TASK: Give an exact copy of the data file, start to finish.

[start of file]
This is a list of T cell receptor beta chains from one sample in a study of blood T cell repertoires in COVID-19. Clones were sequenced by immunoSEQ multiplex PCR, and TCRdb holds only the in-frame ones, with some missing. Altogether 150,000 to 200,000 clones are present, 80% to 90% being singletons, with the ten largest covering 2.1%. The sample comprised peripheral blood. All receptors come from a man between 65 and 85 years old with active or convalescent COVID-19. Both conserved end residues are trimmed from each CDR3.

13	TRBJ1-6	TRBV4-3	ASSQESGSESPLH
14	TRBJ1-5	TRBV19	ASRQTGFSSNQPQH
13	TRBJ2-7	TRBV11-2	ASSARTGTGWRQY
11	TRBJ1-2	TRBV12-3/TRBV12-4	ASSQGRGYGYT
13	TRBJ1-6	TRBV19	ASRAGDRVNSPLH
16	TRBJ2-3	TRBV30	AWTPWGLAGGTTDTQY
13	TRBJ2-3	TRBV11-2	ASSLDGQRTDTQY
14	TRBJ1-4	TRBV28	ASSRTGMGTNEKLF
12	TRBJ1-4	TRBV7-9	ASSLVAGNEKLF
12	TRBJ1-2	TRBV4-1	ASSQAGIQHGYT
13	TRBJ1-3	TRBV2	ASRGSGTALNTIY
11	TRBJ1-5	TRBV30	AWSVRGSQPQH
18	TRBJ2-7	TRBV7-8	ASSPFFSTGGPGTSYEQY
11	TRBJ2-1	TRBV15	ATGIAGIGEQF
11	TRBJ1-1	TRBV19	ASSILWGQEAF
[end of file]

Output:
This is a list of T cell receptor beta chains from one sample in a study of blood T cell repertoires in COVID-19. Clones were sequenced by immunoSEQ multiplex PCR, and TCRdb holds only the in-frame ones, with some missing. Altogether 150,000 to 200,000 clones are present, 80% to 90% being singletons, with the ten largest covering 2.1%. The sample comprised peripheral blood. All receptors come from a man between 65 and 85 years old with active or convalescent COVID-19. Both conserved end residues are trimmed from each CDR3.

13	TRBJ1-6	TRBV4-3	ASSQESGSESPLH
14	TRBJ1-5	TRBV19	ASRQTGFSSNQPQH
13	TRBJ2-7	TRBV11-2	ASSARTGTGWRQY
11	TRBJ1-2	TRBV12-3/TRBV12-4	ASSQGRGYGYT
13	TRBJ1-6	TRBV19	ASRAGDRVNSPLH
16	TRBJ2-3	TRBV30	AWTPWGLAGGTTDTQY
13	TRBJ2-3	TRBV11-2	ASSLDGQRTDTQY
14	TRBJ1-4	TRBV28	ASSRTGMGTNEKLF
12	TRBJ1-4	TRBV7-9	ASSLVAGNEKLF
12	TRBJ1-2	TRBV4-1	ASSQAGIQHGYT
13	TRBJ1-3	TRBV2	ASRGSGTALNTIY
11	TRBJ1-5	TRBV30	AWSVRGSQPQH
18	TRBJ2-7	TRBV7-8	ASSPFFSTGGPGTSYEQY
11	TRBJ2-1	TRBV15	ATGIAGIGEQF
11	TRBJ1-1	TRBV19	ASSILWGQEAF